You recognize, of course, that there are matters that belong to you individually. There is your own, inner, spiritual life. There is the life of the heart, bringing it out from its rebellious, depraved ways, bringing it under control, and directing it to the love of God and delight in His ways. But what a blessing to be surrounded by those you know to be engaged in the same task! Together you are able to share in your mutual, heartfelt delight in the things of God and His kingdom. In your worship you share the common love of God, and common commitment to His truth.

There are also your own unique circumstances. The Lord has given you your own, unique relationships with your parents, teachers, friends, co-workers, and acquaintances. There are the events in your life that affect you in ways that affect no one else. Out of them there are the peculiar temptations that you face, the burdens that you alone bear. At the same time, you know that you are not alone. Other young people close to you may not share exactly the same circumstances, but they are all going through similar experiences. If you have good peer pressure with one another, you will be able to talk to each other about these matters so near to you. You will then find that you are not that different even in these close, individual matters. You will be able to encourage each other in your struggles. By that encouragement you will become more tightly joined together, supplying even more good peer pressure.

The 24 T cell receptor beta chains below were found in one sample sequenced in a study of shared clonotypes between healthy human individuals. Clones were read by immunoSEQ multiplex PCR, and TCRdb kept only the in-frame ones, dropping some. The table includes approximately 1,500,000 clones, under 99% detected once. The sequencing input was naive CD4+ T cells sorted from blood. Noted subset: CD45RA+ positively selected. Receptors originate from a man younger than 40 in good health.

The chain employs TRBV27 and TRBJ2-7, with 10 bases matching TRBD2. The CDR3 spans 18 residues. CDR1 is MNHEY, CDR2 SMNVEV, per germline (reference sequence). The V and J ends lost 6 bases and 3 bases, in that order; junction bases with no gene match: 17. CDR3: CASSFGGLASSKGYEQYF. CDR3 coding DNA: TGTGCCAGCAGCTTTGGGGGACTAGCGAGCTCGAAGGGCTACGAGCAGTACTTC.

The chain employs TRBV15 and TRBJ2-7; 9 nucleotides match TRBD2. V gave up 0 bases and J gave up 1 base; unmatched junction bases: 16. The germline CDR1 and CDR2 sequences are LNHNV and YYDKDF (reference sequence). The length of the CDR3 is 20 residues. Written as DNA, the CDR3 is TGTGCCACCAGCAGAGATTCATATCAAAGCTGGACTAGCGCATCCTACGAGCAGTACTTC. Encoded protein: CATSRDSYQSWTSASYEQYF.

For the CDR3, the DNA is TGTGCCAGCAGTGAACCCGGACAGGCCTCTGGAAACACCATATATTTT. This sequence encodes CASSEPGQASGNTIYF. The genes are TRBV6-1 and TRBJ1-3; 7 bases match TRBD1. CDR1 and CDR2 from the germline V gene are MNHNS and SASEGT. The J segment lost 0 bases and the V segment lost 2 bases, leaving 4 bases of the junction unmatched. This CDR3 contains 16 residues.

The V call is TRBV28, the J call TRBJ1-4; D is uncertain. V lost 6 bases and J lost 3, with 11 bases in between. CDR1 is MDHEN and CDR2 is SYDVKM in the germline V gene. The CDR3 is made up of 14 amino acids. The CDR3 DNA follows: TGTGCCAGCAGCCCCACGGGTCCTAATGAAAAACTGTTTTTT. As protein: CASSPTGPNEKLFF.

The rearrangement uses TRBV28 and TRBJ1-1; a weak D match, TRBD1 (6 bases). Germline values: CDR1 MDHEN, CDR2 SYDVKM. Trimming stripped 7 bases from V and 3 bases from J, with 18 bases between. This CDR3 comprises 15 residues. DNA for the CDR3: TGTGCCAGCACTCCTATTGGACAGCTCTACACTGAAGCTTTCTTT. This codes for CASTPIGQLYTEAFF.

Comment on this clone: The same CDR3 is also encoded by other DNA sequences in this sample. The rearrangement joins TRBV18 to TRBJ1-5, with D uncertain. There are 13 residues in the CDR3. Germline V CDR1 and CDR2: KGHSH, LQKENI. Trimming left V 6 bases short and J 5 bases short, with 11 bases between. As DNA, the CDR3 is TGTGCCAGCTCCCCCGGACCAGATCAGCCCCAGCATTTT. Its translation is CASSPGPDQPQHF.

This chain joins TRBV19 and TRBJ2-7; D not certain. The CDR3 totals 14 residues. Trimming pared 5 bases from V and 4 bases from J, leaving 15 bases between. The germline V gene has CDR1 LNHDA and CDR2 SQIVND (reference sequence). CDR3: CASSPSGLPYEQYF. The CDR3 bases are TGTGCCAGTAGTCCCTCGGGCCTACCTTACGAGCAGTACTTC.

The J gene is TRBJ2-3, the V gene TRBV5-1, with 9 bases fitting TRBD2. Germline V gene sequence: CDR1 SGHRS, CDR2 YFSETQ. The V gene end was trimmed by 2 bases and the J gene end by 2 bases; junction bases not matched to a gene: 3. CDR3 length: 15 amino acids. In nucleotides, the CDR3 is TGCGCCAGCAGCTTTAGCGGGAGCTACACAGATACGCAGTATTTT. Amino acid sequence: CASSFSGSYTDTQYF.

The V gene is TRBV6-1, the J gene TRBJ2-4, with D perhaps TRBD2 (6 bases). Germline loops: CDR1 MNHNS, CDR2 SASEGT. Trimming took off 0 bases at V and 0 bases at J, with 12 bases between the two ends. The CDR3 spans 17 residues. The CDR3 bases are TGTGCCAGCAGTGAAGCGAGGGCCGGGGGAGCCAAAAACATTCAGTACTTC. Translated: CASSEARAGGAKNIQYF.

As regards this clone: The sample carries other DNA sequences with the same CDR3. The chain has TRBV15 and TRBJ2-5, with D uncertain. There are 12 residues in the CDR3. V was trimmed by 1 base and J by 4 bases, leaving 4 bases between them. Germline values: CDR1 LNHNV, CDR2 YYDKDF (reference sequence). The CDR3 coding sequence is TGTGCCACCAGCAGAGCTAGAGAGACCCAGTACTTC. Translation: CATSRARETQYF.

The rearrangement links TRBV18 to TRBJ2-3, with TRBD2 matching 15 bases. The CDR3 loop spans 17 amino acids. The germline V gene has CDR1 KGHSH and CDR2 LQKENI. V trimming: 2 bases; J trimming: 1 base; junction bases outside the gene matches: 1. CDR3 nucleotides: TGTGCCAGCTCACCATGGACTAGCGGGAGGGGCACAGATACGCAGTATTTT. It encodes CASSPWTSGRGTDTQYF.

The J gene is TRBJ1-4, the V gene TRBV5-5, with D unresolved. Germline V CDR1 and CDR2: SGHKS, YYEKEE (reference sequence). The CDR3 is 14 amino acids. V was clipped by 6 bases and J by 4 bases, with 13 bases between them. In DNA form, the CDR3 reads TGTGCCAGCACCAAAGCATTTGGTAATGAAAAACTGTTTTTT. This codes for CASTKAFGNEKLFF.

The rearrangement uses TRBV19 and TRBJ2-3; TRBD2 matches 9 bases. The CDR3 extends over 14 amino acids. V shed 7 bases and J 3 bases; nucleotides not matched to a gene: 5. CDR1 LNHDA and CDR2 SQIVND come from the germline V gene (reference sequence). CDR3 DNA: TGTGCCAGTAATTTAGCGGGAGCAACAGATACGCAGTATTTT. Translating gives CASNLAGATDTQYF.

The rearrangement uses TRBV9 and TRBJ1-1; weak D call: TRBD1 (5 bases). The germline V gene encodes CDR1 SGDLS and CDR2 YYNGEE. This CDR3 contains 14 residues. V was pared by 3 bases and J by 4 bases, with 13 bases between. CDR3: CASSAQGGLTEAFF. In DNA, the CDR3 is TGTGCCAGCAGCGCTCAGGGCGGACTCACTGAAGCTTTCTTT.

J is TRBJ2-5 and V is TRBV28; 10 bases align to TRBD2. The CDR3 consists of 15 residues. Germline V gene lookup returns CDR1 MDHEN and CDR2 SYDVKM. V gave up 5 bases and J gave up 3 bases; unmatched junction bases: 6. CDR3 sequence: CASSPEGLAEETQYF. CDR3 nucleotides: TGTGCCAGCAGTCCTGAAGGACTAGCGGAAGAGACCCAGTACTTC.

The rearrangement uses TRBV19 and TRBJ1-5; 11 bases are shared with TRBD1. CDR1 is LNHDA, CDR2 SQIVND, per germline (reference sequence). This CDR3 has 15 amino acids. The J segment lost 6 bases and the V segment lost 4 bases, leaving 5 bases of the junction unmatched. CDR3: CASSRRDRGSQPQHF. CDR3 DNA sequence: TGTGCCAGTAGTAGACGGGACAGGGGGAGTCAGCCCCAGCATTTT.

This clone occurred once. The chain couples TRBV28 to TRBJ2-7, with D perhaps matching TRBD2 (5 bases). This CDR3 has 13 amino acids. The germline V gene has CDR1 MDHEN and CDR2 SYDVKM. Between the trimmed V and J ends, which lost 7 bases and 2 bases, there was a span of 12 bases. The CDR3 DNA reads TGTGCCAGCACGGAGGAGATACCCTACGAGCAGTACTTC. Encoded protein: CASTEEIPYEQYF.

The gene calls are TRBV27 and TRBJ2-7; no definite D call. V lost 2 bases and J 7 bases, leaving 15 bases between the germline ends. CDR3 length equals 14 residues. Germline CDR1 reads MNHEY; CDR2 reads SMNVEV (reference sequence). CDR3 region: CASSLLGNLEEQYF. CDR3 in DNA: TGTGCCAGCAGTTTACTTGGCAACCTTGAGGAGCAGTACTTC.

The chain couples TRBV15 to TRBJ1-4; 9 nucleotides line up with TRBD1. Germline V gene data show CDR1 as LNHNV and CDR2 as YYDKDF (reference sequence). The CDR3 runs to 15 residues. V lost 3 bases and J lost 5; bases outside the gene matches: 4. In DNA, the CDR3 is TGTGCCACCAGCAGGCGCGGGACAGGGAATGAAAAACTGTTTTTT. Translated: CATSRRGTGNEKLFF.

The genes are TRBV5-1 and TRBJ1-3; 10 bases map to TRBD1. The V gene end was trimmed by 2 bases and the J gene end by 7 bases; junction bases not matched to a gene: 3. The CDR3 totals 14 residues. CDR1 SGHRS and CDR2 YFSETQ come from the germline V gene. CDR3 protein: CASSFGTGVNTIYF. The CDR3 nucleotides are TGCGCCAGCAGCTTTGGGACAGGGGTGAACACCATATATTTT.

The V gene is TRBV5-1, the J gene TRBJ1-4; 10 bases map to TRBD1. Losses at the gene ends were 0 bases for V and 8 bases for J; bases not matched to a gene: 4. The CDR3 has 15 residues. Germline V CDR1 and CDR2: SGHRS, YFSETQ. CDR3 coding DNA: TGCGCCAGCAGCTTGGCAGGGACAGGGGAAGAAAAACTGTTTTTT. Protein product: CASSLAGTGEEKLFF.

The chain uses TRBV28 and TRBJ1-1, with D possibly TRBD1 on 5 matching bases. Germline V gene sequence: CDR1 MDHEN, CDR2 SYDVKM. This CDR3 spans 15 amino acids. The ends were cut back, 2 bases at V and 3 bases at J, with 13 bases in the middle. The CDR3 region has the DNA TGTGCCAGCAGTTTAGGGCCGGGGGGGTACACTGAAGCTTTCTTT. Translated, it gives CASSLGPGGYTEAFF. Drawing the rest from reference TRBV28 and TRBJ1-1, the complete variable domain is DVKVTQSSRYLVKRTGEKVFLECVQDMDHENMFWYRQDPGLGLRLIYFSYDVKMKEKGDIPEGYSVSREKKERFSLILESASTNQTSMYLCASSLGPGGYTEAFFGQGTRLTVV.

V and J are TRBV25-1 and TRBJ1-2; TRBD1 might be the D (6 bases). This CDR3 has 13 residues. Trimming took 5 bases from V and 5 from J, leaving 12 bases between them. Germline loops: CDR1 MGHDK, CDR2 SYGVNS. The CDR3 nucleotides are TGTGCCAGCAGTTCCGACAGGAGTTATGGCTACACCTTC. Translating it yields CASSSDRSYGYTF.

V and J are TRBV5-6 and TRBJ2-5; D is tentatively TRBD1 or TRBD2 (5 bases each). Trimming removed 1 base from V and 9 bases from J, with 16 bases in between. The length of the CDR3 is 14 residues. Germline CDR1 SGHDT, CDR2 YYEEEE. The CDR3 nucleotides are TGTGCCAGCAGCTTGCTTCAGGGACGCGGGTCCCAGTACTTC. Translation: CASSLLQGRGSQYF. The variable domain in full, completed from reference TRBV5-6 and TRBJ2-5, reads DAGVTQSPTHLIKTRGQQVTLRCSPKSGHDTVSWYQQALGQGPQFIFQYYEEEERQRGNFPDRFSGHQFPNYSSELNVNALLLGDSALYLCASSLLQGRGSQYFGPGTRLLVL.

To maintain this good peer pressure you have two specific responsibilities. Your first responsibility is that you take heed to the young people near you. How you behave yourself, how you talk, how you dress—all these will influence them. You must behave in such a way that carries a good influence. That does not mean only that you are going to be careful to behave, dress, or talk in a way that resembles what everyone else does. It means that you are going to make choices consciously mindful of the influence that you must have on the whole for the betterment of the whole. Your calling is to apply peer pressure in a good direction. This way Scripture sets before you in Hebrews 10:24: “And let us consider one another to provoke unto love and to good works.”

Your second responsibility is to give yourself over to that good influence and peer pressure. You may be stronger in some areas, and able to give good influence and direction. In other areas you will be weaker. In those areas, let that pressure make you better. Let it motivate you to change.

These two ways Paul properly uses to direct the church at Corinth to a proper, heartfelt, abundant giving. Notice II Corinthians 9:2: “For I know the forwardness of your mind, for which I boast of you to them of Macedonia, that Achaia was ready a year ago; and your zeal hath provoked very many.” That is, Paul spoke to the churches of Macedonia (Philippi, Thessalonica, Berea) of the zealous generosity of the church of Corinth, in Achaia, or Greece. He desired to provoke the churches of Macedonia into the same generous giving for the welfare of the saints at Jerusalem.

Peer pressure is a good, even a wonderful, gift of God. Do not abuse it! Use it for good—for your good, for the good of your fellow saints, for your strength of youth!